In 1962, during a Chicago Blackhawks practice, Stan Mikita’s stick blade was partially broken, resulting in it looking like a hook. The story is well rehearsed. It caused the puck to do funny things when used to shoot — and it eventually became the norm for pucksters from pee wee to pro. But ”Jolly Jack” Adams, who was a skilled player in the game’s vintage years, and who became better known as an NHL coach and general manager, recalls an earlier deviation. Back in the 1920’s, Cy Denneny, flashy forward for the Ottawa Senators, and league scoring champion, utilized the “banana blade”. His contemporaries said that it looked like a scimitar. In fact he was known around the circuit for his ability to curve his shot with the bent lumber.
The other myth related to shinny shillelaghs was revisited on March 11, 2006. On that day, a CBS News headline announced: “Inventor of the slapshot dies!” It was, of course, Bernard “Boom Boom” Geoffrion’s death notice. The hard shooting Canadiens’ winger has been normally credited with this tactic. The fact of the matter is, he only popularized it — but did not invent it. Several references are made about this method of propelling the puck before the Boomer made it the “in thing”.
In fact, at least two giant steps backward hold sway in this chronicle. In 1992 the Hockey News featured an interview with Alex Shibicky, who skated with the Rangers from 1936 through 1946. He admitted that it was Bun Cook’s use of the slapper in practice that gave him the idea to hone his skills with this adaptation. Cook hesitated to utilize it in game situations; but Shibicky did not.As a result, he was the team’s leading goal scorer. “Geoffrion was still learning to skate when Alex was firing bullets past NHL goalies”, the article said.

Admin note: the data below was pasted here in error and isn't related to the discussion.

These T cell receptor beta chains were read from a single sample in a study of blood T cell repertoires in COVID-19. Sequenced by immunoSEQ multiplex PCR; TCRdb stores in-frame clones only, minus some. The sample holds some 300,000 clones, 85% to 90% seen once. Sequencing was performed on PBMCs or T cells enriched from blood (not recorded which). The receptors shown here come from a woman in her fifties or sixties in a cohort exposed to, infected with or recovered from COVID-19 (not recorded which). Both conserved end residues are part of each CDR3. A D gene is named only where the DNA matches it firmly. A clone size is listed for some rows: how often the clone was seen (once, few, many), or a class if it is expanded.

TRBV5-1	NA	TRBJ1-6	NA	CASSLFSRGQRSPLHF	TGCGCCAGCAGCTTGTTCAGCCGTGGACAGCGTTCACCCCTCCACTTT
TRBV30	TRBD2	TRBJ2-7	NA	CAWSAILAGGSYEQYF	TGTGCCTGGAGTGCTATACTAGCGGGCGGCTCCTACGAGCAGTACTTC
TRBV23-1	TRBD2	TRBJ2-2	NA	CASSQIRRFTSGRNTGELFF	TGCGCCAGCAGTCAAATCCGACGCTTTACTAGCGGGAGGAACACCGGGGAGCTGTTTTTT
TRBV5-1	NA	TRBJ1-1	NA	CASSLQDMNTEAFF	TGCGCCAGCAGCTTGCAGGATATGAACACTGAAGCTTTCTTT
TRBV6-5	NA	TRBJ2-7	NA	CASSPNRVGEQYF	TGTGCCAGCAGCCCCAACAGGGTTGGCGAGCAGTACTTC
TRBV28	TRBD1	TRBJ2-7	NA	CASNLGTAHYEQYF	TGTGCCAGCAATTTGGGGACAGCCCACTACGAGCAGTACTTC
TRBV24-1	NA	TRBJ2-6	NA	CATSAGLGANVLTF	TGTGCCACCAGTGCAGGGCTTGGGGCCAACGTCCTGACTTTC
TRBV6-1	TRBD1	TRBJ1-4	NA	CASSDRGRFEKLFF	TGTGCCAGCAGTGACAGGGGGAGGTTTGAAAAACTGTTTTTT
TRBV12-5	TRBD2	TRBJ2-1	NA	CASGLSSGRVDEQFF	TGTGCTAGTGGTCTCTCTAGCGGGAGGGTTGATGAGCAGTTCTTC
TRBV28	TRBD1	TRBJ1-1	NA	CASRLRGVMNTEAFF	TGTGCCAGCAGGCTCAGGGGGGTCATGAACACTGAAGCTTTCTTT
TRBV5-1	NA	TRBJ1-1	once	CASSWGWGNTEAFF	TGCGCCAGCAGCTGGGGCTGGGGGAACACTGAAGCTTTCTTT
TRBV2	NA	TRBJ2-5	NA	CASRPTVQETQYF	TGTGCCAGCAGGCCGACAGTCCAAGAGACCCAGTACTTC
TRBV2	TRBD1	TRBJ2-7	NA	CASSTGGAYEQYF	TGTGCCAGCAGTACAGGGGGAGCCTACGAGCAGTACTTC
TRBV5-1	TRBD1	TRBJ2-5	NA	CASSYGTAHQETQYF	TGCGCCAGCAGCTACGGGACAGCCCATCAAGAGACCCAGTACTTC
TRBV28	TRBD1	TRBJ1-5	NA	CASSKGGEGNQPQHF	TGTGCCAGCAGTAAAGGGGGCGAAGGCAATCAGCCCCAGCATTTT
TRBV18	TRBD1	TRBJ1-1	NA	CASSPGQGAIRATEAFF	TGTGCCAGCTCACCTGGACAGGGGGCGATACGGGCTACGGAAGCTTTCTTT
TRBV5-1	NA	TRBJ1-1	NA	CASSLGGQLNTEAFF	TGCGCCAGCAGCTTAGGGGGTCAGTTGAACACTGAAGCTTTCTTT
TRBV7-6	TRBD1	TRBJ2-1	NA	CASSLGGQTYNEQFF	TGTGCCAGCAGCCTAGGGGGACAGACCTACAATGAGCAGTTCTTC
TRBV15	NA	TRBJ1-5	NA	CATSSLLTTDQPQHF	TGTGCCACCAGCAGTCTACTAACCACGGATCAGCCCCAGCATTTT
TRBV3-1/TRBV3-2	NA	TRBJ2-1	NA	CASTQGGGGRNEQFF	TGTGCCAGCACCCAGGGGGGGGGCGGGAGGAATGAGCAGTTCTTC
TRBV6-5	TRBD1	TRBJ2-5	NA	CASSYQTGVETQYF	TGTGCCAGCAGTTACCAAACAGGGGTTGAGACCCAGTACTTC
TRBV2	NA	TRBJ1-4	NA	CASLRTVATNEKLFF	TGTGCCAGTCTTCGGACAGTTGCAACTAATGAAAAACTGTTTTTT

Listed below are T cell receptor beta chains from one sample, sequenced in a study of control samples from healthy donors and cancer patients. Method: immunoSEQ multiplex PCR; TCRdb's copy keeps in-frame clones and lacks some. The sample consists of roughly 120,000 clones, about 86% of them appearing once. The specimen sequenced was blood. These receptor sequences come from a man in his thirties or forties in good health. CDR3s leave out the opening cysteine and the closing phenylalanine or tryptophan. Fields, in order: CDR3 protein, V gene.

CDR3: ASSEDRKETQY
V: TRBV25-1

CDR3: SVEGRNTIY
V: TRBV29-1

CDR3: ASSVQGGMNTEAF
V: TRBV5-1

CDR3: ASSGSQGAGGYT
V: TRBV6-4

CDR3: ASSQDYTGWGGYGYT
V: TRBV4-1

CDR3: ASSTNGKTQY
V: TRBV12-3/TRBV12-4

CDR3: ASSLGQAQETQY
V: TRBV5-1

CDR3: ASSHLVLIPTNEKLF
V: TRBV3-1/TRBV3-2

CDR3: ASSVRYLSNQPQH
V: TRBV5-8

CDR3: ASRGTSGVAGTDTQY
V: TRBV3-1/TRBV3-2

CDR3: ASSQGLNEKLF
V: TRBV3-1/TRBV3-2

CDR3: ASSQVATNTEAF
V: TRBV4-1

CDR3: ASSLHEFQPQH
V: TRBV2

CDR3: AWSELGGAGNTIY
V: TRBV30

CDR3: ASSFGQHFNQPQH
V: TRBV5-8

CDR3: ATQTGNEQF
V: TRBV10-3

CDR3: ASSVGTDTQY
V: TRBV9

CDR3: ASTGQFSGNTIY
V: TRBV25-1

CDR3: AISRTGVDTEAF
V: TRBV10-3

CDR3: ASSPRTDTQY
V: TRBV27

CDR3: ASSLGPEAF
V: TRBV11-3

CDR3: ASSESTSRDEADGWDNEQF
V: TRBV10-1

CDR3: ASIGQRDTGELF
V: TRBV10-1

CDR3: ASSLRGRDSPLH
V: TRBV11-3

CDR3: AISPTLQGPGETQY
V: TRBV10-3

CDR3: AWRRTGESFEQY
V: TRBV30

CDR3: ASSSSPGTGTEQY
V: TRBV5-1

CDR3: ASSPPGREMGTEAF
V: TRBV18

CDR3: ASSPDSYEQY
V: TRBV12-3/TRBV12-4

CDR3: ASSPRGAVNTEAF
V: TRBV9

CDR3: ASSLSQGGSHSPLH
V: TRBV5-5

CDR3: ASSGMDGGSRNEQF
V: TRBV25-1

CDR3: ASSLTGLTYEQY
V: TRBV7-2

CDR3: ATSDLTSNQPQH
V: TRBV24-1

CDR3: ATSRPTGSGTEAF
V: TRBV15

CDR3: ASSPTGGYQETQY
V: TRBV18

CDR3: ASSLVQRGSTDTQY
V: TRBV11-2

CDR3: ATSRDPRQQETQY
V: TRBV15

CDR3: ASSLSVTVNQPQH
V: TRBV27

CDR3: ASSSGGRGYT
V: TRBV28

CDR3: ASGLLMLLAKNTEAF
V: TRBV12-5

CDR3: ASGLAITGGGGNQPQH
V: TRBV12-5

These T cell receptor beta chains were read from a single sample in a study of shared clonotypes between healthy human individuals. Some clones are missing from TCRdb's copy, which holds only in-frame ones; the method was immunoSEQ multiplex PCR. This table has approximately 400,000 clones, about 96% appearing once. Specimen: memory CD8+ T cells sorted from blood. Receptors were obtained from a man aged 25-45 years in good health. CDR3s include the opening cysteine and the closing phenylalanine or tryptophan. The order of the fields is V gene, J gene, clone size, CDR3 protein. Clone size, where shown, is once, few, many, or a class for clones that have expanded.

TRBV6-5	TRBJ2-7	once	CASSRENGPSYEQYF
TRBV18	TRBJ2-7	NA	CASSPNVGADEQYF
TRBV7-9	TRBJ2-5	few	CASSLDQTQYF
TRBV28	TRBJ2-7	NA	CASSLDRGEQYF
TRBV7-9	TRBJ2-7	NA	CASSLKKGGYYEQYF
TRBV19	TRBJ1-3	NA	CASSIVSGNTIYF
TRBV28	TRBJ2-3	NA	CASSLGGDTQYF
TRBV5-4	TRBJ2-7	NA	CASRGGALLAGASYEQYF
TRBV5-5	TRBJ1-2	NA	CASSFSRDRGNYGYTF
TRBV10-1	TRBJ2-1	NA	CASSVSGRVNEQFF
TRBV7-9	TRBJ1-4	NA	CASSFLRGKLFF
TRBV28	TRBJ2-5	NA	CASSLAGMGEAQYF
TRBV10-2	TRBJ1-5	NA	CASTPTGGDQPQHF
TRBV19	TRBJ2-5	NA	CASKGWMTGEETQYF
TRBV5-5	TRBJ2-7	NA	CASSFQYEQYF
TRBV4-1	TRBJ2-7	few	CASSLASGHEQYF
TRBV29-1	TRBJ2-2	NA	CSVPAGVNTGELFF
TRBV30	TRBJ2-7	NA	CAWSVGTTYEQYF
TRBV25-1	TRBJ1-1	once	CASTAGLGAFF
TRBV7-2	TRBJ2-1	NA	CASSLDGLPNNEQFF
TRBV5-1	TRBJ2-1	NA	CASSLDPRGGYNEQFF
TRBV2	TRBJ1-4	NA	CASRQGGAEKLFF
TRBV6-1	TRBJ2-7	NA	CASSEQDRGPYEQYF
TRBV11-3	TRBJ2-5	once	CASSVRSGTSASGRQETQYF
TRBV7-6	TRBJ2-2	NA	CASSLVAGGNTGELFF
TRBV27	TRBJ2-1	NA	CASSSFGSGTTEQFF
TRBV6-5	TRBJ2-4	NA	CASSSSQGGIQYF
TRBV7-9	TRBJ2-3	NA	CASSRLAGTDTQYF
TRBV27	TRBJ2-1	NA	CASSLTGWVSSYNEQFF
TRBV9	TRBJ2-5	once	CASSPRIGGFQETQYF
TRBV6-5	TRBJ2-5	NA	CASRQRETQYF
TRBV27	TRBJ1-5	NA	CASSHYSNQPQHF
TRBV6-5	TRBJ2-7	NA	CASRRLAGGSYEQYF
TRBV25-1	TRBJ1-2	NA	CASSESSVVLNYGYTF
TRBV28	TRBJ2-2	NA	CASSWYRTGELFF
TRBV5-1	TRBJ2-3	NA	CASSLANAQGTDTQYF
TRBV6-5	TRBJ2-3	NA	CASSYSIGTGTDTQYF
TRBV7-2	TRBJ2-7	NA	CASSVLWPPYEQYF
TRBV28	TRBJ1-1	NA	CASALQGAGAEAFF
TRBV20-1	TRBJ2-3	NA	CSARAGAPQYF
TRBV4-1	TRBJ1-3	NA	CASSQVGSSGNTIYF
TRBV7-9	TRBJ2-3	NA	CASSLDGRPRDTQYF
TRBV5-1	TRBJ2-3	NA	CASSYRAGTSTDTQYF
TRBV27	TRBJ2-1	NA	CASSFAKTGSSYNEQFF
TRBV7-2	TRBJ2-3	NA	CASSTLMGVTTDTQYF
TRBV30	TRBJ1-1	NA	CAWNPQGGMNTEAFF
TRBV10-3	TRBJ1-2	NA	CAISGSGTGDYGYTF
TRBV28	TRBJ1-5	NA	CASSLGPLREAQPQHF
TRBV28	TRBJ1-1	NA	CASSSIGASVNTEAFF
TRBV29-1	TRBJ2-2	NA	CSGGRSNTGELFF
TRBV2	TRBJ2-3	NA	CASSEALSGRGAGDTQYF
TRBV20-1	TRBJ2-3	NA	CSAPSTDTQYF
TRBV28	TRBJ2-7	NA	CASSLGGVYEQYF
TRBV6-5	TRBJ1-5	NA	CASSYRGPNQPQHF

However, even that piece slipped up in its accuracy. The slick centre soon became famous for his howitzer. But to tag him as the “inventor of the famous shot” is also misleading. As far as the NHL is concerned, at least, a retreat to 1929 comes closer to the truth.
In January of 1941, Archie Wilcox, former NHL player and referee, made this comment to the press corps in the Mount Royal city: “Modern players know nothing about scoring. When they get ten feet from the net why don’t they use the bat shot instead of deking the goalie. There hasn’t been a slap shot artist since Armand Mondou…..”
In 1938, Marc T. McNeil penned a feature on that Canadiens’ forward: “Armond Mondou — Master of the Slapshot!” There are historians who claim that a black skater, a member of the Halifax Eurekas, was observed using this antic in the late 1800’s. Perhaps we will never know who was the very first.
Family Feud has been called TV’s hottest game show. If 21 continuous seasons is any indication of that claim, then it must be a creditable boast. If we were to believe the popular press, there was also a family feud in hockey circles commencing in January 1990. That’s when the Washington Capitals fired their coach, Bryan Murray, and replaced him with his brother Terry. Now if it were not for the fact that the latter was the bench boss of the D.C.’s farm club, it would have been a perfect example of leading with one’s chin. Talk about rubbing it in!
And, even though the immediate sports news made it clear that it had not caused any strain between the siblings, the rumour mill was well oiled and running smoothly. It didn’t take long for the brothers to be portrayed as being at odds; and their wives were not on speaking terms either.
After nine months of this media mania, in late October, Bryan openly condemned the gossip which had been festering during that time.
“Bryan Murray admits he’s still miffed over constant media suggestions that his wife and brother Terry’s wife are at odds over Terry replacing Bryan as coach of the Washington Capitals last season. ‘An Ottawa reporter started the rumour by telling our parents that we weren’t friends. (But) the wives get along very well and so do Terry and I’’
There have been other instances of reports which were iffy – often involving who did what first. And, for the most part, it has been of a case affirming the late Milt Dunnell’s conclusion: “Nothing does so much for a story as the passing of time!” In Canada’s National Sport many of them have become hockey’s fabulous fables! So the “sky isn’t falling after all”, Henny Penny!